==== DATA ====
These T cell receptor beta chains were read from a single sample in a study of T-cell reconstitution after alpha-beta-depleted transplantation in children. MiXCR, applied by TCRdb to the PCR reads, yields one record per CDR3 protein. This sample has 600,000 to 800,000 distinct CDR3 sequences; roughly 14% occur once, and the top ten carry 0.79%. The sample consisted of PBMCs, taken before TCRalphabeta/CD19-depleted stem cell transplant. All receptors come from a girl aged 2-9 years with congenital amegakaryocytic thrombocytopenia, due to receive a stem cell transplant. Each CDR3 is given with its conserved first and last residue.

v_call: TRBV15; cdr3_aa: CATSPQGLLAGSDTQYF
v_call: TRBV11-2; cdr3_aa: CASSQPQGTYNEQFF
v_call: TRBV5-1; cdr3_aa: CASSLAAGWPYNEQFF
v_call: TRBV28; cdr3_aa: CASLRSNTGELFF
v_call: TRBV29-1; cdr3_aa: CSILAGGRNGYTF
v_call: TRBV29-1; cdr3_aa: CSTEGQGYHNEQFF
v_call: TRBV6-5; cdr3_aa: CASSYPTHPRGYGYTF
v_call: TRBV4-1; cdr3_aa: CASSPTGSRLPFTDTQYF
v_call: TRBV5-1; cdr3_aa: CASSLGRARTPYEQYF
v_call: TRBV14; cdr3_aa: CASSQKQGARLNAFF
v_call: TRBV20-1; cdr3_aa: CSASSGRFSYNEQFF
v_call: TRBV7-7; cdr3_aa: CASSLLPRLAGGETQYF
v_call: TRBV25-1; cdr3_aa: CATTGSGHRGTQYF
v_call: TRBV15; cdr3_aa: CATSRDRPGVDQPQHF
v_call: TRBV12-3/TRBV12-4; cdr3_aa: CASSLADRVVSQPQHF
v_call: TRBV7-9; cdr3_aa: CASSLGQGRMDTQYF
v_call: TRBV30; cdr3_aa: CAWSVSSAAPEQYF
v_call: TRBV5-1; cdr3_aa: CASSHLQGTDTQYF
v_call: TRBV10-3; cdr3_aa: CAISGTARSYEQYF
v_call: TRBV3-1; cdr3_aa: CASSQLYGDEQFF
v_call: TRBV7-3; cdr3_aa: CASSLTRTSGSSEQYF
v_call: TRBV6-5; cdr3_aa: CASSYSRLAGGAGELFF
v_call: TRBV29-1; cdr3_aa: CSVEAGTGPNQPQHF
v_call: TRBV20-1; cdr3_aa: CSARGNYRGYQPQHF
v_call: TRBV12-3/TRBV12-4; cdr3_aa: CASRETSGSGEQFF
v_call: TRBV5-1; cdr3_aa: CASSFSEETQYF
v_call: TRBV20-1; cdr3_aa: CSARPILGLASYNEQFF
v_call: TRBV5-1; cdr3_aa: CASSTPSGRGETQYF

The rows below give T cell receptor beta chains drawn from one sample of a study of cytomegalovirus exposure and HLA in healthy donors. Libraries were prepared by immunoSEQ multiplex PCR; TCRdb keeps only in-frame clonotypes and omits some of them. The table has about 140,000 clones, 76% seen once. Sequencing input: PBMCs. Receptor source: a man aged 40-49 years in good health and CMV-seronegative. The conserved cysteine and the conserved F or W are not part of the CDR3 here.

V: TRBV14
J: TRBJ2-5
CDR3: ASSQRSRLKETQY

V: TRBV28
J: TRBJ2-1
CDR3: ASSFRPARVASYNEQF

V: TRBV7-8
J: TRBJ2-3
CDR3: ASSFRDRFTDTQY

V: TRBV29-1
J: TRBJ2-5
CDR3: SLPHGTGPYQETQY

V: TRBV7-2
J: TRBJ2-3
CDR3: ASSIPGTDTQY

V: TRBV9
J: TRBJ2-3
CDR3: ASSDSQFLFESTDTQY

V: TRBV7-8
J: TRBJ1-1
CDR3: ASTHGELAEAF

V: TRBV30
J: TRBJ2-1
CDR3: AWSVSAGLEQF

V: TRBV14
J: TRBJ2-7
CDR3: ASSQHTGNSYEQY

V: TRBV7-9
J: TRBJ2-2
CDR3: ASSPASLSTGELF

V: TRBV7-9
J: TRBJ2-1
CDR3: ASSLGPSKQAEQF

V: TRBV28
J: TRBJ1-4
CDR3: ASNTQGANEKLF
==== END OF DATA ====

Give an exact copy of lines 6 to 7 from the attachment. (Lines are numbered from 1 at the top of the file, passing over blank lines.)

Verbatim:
v_call: TRBV29-1; cdr3_aa: CSILAGGRNGYTF
v_call: TRBV29-1; cdr3_aa: CSTEGQGYHNEQFF